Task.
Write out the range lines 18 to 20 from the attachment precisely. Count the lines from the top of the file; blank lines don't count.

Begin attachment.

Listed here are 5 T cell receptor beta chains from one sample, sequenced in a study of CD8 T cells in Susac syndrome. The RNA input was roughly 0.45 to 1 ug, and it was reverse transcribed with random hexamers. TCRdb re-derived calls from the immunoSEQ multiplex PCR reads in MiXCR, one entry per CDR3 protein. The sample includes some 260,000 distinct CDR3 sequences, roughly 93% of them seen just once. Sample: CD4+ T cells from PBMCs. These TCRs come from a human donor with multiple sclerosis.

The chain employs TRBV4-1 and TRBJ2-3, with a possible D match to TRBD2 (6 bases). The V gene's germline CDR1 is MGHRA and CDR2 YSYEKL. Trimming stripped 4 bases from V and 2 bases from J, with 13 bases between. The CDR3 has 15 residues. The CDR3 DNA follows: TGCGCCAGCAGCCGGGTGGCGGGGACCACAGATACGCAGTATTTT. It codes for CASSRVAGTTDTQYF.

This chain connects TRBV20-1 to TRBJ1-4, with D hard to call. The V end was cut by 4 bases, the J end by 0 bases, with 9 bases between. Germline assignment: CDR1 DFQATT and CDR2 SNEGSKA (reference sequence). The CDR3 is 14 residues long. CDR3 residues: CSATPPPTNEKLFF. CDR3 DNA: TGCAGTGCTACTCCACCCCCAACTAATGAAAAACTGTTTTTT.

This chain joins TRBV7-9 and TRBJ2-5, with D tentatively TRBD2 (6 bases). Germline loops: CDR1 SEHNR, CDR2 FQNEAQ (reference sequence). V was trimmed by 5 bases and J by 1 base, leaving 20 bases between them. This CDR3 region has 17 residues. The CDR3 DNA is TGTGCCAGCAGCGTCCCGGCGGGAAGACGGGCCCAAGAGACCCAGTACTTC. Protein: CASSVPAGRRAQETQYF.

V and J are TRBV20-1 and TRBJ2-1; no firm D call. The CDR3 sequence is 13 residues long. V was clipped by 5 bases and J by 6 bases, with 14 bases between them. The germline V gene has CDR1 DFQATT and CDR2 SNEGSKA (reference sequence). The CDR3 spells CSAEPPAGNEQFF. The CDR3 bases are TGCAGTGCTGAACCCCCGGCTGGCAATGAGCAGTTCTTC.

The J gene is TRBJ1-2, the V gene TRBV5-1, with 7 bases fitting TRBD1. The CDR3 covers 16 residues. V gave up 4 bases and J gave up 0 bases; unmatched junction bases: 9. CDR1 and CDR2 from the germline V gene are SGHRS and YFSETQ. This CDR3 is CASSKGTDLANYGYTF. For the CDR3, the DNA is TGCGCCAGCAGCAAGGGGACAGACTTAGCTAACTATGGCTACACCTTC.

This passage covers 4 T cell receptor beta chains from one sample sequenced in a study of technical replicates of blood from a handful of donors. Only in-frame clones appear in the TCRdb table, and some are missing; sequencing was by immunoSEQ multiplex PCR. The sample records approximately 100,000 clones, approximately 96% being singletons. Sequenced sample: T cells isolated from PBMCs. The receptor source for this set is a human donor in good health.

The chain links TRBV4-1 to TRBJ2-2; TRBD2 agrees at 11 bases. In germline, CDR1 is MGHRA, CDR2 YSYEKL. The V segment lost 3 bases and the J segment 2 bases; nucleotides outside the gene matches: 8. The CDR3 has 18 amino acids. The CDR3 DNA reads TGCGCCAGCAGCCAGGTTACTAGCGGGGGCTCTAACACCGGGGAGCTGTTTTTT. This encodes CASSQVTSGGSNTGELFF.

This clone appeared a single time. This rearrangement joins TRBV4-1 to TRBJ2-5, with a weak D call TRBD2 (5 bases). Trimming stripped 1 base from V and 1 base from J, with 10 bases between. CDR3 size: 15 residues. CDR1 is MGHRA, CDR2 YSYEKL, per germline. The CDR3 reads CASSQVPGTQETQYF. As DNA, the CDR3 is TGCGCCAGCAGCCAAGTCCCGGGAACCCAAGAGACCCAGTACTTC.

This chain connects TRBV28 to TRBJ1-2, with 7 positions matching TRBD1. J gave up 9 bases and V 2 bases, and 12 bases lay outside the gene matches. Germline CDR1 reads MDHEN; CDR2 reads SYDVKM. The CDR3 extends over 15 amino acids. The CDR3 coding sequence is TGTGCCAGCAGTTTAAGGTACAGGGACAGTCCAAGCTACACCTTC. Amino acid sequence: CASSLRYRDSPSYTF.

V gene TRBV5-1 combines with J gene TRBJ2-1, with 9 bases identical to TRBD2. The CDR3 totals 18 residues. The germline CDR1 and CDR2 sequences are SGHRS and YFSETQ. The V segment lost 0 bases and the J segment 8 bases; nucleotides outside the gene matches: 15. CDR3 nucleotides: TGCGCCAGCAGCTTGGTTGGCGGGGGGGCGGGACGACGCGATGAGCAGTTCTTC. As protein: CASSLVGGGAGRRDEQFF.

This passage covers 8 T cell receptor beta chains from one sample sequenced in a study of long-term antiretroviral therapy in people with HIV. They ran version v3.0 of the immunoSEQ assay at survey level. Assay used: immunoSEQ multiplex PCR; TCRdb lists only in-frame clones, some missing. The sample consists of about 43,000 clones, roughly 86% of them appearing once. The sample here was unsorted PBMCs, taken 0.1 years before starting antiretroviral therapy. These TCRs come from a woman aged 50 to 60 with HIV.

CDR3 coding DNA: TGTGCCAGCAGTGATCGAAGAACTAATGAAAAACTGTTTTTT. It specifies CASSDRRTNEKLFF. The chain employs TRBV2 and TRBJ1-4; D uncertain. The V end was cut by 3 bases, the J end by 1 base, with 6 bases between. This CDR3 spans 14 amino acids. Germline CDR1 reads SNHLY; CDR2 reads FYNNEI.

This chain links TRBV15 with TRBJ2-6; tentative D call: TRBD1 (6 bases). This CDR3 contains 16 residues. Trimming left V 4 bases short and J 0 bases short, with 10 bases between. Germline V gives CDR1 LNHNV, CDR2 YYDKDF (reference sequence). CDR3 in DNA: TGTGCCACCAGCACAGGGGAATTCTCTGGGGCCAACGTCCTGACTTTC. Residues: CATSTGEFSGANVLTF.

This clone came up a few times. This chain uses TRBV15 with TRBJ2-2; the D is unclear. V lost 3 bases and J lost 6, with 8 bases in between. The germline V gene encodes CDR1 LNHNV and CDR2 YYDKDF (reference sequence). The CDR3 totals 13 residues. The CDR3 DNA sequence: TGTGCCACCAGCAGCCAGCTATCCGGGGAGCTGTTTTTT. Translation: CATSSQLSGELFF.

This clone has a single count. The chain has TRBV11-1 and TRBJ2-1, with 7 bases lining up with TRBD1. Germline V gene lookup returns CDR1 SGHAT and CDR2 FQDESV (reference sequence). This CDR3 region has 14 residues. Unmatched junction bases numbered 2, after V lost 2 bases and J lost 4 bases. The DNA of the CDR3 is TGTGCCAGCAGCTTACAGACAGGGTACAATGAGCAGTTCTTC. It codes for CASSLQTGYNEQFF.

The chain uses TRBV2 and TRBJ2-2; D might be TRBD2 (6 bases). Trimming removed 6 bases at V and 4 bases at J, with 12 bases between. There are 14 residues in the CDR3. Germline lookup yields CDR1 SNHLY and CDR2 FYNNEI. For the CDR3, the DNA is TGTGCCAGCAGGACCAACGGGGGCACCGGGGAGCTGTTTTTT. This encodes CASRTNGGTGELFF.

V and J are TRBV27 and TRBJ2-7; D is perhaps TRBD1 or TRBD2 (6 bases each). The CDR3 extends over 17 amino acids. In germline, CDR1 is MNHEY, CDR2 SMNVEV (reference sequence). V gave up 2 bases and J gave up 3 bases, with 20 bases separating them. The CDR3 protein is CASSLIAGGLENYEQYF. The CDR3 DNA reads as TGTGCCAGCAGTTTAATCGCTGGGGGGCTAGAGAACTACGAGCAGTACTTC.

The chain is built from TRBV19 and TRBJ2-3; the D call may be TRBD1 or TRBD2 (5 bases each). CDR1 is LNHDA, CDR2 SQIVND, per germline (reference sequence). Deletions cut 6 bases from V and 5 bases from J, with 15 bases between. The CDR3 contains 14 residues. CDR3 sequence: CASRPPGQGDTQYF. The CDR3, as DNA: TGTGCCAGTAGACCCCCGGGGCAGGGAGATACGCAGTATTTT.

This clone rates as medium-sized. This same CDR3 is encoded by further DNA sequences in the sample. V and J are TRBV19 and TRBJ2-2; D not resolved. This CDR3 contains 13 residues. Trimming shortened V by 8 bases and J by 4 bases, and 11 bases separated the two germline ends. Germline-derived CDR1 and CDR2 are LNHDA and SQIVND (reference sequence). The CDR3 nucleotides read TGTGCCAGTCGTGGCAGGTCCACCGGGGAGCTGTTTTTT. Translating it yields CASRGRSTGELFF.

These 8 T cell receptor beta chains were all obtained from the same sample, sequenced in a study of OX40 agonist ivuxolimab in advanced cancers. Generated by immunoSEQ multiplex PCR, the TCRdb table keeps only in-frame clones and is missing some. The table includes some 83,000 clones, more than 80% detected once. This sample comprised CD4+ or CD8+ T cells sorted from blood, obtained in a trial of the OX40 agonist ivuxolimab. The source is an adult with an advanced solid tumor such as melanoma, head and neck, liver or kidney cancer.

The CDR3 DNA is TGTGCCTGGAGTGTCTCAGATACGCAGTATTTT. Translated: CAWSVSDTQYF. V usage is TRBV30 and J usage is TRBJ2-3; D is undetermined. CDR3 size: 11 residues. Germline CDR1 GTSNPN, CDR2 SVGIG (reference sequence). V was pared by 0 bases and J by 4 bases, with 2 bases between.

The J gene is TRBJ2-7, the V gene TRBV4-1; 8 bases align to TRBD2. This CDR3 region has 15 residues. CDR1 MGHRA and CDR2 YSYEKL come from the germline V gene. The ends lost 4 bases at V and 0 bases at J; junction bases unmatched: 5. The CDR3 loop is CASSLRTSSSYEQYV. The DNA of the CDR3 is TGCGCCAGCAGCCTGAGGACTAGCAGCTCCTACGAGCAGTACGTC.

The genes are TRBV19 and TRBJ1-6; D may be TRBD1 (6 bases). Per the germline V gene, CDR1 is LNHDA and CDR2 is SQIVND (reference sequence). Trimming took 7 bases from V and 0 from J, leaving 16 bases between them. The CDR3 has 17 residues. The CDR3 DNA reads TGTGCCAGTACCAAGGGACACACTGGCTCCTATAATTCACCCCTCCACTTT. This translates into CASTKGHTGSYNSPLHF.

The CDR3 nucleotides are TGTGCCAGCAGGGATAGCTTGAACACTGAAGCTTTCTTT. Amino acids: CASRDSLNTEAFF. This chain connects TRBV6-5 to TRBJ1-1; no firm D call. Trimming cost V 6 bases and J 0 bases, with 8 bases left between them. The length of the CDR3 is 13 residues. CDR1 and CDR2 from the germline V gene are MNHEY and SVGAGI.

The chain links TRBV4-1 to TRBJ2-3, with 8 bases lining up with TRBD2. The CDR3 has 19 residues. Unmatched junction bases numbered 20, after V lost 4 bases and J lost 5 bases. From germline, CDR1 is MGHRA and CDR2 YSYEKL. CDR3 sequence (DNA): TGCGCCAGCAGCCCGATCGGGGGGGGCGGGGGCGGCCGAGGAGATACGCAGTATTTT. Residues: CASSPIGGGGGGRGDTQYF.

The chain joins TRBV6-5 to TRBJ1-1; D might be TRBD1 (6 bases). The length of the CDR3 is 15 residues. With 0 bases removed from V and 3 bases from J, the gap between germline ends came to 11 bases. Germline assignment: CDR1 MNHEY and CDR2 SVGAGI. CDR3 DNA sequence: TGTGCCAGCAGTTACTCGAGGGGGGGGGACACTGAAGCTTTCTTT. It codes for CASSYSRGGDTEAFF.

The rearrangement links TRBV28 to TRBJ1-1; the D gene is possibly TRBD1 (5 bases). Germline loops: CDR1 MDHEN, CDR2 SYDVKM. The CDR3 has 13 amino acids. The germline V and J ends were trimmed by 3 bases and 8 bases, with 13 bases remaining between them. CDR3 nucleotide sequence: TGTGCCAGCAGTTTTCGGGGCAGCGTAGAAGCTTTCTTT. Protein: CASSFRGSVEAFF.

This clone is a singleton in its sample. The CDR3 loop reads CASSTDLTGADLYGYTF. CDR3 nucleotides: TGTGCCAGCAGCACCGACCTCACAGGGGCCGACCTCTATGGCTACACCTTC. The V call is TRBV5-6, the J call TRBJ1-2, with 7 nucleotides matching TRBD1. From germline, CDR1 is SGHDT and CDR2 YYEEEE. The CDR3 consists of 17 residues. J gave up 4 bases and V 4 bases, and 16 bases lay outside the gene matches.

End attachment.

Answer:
V and J are TRBV27 and TRBJ2-7; D is perhaps TRBD1 or TRBD2 (6 bases each). The CDR3 extends over 17 amino acids. In germline, CDR1 is MNHEY, CDR2 SMNVEV (reference sequence). V gave up 2 bases and J gave up 3 bases, with 20 bases separating them. The CDR3 protein is CASSLIAGGLENYEQYF. The CDR3 DNA reads as TGTGCCAGCAGTTTAATCGCTGGGGGGCTAGAGAACTACGAGCAGTACTTC.

The chain is built from TRBV19 and TRBJ2-3; the D call may be TRBD1 or TRBD2 (5 bases each). CDR1 is LNHDA, CDR2 SQIVND, per germline (reference sequence). Deletions cut 6 bases from V and 5 bases from J, with 15 bases between. The CDR3 contains 14 residues. CDR3 sequence: CASRPPGQGDTQYF. The CDR3, as DNA: TGTGCCAGTAGACCCCCGGGGCAGGGAGATACGCAGTATTTT.

This clone rates as medium-sized. This same CDR3 is encoded by further DNA sequences in the sample. V and J are TRBV19 and TRBJ2-2; D not resolved. This CDR3 contains 13 residues. Trimming shortened V by 8 bases and J by 4 bases, and 11 bases separated the two germline ends. Germline-derived CDR1 and CDR2 are LNHDA and SQIVND (reference sequence). The CDR3 nucleotides read TGTGCCAGTCGTGGCAGGTCCACCGGGGAGCTGTTTTTT. Translating it yields CASRGRSTGELFF.